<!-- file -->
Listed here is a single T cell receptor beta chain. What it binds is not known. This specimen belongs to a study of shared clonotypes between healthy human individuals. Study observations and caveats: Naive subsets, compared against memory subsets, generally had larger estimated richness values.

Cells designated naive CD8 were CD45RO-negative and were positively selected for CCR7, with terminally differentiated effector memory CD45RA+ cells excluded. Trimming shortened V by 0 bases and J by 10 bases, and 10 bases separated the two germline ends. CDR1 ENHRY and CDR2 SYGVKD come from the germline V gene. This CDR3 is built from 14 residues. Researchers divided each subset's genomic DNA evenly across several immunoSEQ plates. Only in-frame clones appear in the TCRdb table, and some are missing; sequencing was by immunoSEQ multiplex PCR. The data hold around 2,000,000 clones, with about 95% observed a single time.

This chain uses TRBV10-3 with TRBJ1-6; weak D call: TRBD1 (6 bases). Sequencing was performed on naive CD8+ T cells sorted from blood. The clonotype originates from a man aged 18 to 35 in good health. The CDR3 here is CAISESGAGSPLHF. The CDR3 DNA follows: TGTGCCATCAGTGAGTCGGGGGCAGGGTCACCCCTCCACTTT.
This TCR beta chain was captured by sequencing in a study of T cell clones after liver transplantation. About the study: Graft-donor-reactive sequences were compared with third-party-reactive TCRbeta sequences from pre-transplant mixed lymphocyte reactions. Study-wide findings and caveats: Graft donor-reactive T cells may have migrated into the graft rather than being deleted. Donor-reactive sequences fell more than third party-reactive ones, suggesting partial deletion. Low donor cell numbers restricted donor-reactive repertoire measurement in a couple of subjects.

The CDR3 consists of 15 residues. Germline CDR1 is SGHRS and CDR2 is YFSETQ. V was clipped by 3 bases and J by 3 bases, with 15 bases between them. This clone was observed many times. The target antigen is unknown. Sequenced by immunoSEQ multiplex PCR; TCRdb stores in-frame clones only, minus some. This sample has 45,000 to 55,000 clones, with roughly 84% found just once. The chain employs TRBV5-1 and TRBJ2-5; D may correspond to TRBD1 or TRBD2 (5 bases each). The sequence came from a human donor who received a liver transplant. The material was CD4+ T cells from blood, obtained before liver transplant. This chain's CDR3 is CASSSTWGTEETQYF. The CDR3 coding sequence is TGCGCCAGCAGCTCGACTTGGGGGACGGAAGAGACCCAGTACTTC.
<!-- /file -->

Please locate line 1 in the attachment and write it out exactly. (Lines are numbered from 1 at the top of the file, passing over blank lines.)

Listed here is a single T cell receptor beta chain. What it binds is not known. This specimen belongs to a study of shared clonotypes between healthy human individuals. Study observations and caveats: Naive subsets, compared against memory subsets, generally had larger estimated richness values.